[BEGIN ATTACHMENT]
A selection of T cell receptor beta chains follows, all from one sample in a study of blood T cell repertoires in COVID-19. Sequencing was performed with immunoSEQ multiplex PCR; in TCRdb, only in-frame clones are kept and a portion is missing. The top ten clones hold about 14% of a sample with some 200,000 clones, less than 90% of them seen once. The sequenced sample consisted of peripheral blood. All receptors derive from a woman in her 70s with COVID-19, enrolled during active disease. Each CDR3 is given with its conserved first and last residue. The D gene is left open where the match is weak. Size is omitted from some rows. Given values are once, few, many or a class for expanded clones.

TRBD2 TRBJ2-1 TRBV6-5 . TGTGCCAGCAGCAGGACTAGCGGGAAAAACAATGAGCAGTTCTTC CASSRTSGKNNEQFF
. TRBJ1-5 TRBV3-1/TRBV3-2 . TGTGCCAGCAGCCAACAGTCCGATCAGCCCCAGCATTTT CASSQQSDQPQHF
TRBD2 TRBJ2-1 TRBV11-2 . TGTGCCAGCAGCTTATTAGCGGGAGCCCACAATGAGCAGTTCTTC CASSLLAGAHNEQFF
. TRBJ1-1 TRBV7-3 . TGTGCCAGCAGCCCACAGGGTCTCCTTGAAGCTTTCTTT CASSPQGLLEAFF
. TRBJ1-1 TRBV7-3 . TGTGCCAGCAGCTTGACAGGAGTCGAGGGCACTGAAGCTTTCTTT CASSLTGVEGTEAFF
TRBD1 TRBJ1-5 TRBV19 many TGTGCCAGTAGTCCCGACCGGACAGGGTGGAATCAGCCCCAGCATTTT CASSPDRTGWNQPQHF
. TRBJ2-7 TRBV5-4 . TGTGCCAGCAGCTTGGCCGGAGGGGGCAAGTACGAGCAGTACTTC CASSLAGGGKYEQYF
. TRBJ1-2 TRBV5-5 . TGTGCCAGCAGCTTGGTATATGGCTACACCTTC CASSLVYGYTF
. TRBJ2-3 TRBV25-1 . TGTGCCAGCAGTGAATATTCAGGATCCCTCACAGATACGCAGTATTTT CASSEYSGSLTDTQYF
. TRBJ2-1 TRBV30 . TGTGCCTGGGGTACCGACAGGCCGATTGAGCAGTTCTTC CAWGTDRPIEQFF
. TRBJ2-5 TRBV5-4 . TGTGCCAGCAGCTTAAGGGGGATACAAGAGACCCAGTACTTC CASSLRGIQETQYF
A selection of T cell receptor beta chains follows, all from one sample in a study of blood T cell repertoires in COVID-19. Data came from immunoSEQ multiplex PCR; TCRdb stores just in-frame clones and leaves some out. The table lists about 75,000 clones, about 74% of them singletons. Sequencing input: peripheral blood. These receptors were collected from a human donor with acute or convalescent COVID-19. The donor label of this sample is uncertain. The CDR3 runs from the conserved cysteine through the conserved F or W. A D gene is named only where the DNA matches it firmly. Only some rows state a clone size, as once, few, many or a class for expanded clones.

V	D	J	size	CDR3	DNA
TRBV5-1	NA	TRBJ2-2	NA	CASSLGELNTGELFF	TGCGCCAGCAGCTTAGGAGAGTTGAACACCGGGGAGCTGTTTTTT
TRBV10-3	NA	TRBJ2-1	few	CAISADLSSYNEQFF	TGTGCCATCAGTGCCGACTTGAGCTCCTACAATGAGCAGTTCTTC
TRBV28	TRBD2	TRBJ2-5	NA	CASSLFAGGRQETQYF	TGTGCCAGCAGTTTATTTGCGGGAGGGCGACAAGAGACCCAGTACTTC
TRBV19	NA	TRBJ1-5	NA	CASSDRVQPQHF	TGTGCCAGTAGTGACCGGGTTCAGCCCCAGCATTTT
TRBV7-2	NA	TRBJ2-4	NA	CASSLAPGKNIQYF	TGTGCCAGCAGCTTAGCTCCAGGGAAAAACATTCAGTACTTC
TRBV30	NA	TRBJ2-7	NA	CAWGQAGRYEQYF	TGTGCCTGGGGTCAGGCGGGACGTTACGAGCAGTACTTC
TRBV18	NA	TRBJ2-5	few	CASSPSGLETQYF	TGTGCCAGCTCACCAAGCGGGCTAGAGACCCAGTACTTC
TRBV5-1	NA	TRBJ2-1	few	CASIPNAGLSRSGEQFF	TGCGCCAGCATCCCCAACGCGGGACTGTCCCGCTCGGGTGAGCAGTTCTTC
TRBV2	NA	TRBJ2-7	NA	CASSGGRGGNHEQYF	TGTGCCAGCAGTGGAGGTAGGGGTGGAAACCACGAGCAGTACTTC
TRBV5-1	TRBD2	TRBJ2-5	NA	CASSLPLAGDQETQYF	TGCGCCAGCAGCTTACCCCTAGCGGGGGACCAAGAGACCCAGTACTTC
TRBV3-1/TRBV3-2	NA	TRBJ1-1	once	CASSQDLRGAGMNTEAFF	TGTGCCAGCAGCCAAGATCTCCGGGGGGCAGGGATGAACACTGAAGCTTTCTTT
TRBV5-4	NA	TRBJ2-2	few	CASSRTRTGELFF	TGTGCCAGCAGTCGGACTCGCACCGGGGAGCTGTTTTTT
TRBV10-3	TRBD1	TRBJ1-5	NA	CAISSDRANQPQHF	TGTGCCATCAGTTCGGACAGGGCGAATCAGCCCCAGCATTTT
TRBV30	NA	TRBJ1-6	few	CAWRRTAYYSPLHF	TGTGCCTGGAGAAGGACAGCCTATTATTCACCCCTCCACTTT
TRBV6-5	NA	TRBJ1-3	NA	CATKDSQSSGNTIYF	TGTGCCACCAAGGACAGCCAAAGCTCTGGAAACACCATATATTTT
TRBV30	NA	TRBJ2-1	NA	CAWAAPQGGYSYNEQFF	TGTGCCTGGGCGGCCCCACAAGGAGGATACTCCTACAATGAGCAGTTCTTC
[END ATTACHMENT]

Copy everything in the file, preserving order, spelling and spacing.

A selection of T cell receptor beta chains follows, all from one sample in a study of blood T cell repertoires in COVID-19. Sequencing was performed with immunoSEQ multiplex PCR; in TCRdb, only in-frame clones are kept and a portion is missing. The top ten clones hold about 14% of a sample with some 200,000 clones, less than 90% of them seen once. The sequenced sample consisted of peripheral blood. All receptors derive from a woman in her 70s with COVID-19, enrolled during active disease. Each CDR3 is given with its conserved first and last residue. The D gene is left open where the match is weak. Size is omitted from some rows. Given values are once, few, many or a class for expanded clones.

TRBD2 TRBJ2-1 TRBV6-5 . TGTGCCAGCAGCAGGACTAGCGGGAAAAACAATGAGCAGTTCTTC CASSRTSGKNNEQFF
. TRBJ1-5 TRBV3-1/TRBV3-2 . TGTGCCAGCAGCCAACAGTCCGATCAGCCCCAGCATTTT CASSQQSDQPQHF
TRBD2 TRBJ2-1 TRBV11-2 . TGTGCCAGCAGCTTATTAGCGGGAGCCCACAATGAGCAGTTCTTC CASSLLAGAHNEQFF
. TRBJ1-1 TRBV7-3 . TGTGCCAGCAGCCCACAGGGTCTCCTTGAAGCTTTCTTT CASSPQGLLEAFF
. TRBJ1-1 TRBV7-3 . TGTGCCAGCAGCTTGACAGGAGTCGAGGGCACTGAAGCTTTCTTT CASSLTGVEGTEAFF
TRBD1 TRBJ1-5 TRBV19 many TGTGCCAGTAGTCCCGACCGGACAGGGTGGAATCAGCCCCAGCATTTT CASSPDRTGWNQPQHF
. TRBJ2-7 TRBV5-4 . TGTGCCAGCAGCTTGGCCGGAGGGGGCAAGTACGAGCAGTACTTC CASSLAGGGKYEQYF
. TRBJ1-2 TRBV5-5 . TGTGCCAGCAGCTTGGTATATGGCTACACCTTC CASSLVYGYTF
. TRBJ2-3 TRBV25-1 . TGTGCCAGCAGTGAATATTCAGGATCCCTCACAGATACGCAGTATTTT CASSEYSGSLTDTQYF
. TRBJ2-1 TRBV30 . TGTGCCTGGGGTACCGACAGGCCGATTGAGCAGTTCTTC CAWGTDRPIEQFF
. TRBJ2-5 TRBV5-4 . TGTGCCAGCAGCTTAAGGGGGATACAAGAGACCCAGTACTTC CASSLRGIQETQYF
A selection of T cell receptor beta chains follows, all from one sample in a study of blood T cell repertoires in COVID-19. Data came from immunoSEQ multiplex PCR; TCRdb stores just in-frame clones and leaves some out. The table lists about 75,000 clones, about 74% of them singletons. Sequencing input: peripheral blood. These receptors were collected from a human donor with acute or convalescent COVID-19. The donor label of this sample is uncertain. The CDR3 runs from the conserved cysteine through the conserved F or W. A D gene is named only where the DNA matches it firmly. Only some rows state a clone size, as once, few, many or a class for expanded clones.

V	D	J	size	CDR3	DNA
TRBV5-1	NA	TRBJ2-2	NA	CASSLGELNTGELFF	TGCGCCAGCAGCTTAGGAGAGTTGAACACCGGGGAGCTGTTTTTT
TRBV10-3	NA	TRBJ2-1	few	CAISADLSSYNEQFF	TGTGCCATCAGTGCCGACTTGAGCTCCTACAATGAGCAGTTCTTC
TRBV28	TRBD2	TRBJ2-5	NA	CASSLFAGGRQETQYF	TGTGCCAGCAGTTTATTTGCGGGAGGGCGACAAGAGACCCAGTACTTC
TRBV19	NA	TRBJ1-5	NA	CASSDRVQPQHF	TGTGCCAGTAGTGACCGGGTTCAGCCCCAGCATTTT
TRBV7-2	NA	TRBJ2-4	NA	CASSLAPGKNIQYF	TGTGCCAGCAGCTTAGCTCCAGGGAAAAACATTCAGTACTTC
TRBV30	NA	TRBJ2-7	NA	CAWGQAGRYEQYF	TGTGCCTGGGGTCAGGCGGGACGTTACGAGCAGTACTTC
TRBV18	NA	TRBJ2-5	few	CASSPSGLETQYF	TGTGCCAGCTCACCAAGCGGGCTAGAGACCCAGTACTTC
TRBV5-1	NA	TRBJ2-1	few	CASIPNAGLSRSGEQFF	TGCGCCAGCATCCCCAACGCGGGACTGTCCCGCTCGGGTGAGCAGTTCTTC
TRBV2	NA	TRBJ2-7	NA	CASSGGRGGNHEQYF	TGTGCCAGCAGTGGAGGTAGGGGTGGAAACCACGAGCAGTACTTC
TRBV5-1	TRBD2	TRBJ2-5	NA	CASSLPLAGDQETQYF	TGCGCCAGCAGCTTACCCCTAGCGGGGGACCAAGAGACCCAGTACTTC
TRBV3-1/TRBV3-2	NA	TRBJ1-1	once	CASSQDLRGAGMNTEAFF	TGTGCCAGCAGCCAAGATCTCCGGGGGGCAGGGATGAACACTGAAGCTTTCTTT
TRBV5-4	NA	TRBJ2-2	few	CASSRTRTGELFF	TGTGCCAGCAGTCGGACTCGCACCGGGGAGCTGTTTTTT
TRBV10-3	TRBD1	TRBJ1-5	NA	CAISSDRANQPQHF	TGTGCCATCAGTTCGGACAGGGCGAATCAGCCCCAGCATTTT
TRBV30	NA	TRBJ1-6	few	CAWRRTAYYSPLHF	TGTGCCTGGAGAAGGACAGCCTATTATTCACCCCTCCACTTT
TRBV6-5	NA	TRBJ1-3	NA	CATKDSQSSGNTIYF	TGTGCCACCAAGGACAGCCAAAGCTCTGGAAACACCATATATTTT
TRBV30	NA	TRBJ2-1	NA	CAWAAPQGGYSYNEQFF	TGTGCCTGGGCGGCCCCACAAGGAGGATACTCCTACAATGAGCAGTTCTTC